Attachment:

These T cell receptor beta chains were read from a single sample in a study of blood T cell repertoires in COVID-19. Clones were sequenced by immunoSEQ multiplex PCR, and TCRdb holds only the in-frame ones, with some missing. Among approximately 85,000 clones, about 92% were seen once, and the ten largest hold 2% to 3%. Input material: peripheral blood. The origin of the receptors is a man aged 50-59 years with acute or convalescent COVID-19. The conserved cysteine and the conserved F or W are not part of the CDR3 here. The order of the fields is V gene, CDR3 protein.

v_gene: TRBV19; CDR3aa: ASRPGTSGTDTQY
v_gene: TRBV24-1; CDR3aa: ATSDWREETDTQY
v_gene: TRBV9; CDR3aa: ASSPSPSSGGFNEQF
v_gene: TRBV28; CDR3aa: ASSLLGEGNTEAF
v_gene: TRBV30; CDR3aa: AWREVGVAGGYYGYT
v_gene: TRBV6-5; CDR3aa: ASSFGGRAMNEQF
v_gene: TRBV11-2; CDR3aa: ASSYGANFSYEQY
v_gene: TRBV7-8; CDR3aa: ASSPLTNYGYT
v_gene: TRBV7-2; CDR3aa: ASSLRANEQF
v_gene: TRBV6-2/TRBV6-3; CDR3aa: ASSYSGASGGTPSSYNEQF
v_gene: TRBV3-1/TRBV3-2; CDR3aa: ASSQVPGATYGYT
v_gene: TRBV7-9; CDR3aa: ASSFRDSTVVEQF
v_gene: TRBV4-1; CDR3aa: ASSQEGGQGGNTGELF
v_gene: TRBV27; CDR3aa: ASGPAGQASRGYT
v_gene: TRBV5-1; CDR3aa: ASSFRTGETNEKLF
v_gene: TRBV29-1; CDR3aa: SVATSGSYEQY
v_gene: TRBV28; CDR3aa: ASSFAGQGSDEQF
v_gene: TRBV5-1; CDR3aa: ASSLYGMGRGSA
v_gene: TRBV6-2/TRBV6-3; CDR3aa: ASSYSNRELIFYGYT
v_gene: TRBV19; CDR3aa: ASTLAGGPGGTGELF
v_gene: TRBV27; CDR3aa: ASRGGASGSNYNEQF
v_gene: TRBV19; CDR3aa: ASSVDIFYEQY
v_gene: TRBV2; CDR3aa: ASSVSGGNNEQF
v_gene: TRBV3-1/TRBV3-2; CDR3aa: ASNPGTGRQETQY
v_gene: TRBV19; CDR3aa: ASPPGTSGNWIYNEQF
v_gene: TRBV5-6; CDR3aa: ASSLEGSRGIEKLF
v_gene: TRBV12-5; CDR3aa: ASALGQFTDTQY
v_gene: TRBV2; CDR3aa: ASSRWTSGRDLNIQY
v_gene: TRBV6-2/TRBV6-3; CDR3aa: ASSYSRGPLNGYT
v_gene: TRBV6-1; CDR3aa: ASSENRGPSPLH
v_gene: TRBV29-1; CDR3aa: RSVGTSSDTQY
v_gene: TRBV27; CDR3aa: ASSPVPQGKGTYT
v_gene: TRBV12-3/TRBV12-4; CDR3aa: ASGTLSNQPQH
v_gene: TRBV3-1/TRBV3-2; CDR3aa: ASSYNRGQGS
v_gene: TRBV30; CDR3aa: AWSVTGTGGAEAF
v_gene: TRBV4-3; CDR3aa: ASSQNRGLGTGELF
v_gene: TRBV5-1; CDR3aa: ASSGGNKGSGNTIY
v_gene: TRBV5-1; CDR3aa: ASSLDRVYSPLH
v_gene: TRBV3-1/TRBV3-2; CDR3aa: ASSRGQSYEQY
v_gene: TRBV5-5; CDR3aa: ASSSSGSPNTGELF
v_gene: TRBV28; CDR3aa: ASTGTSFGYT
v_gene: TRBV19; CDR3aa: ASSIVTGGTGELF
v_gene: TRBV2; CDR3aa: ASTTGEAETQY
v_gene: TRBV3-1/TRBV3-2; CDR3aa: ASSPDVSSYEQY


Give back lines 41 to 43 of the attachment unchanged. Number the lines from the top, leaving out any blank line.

v_gene: TRBV5-5; CDR3aa: ASSSSGSPNTGELF
v_gene: TRBV28; CDR3aa: ASTGTSFGYT
v_gene: TRBV19; CDR3aa: ASSIVTGGTGELF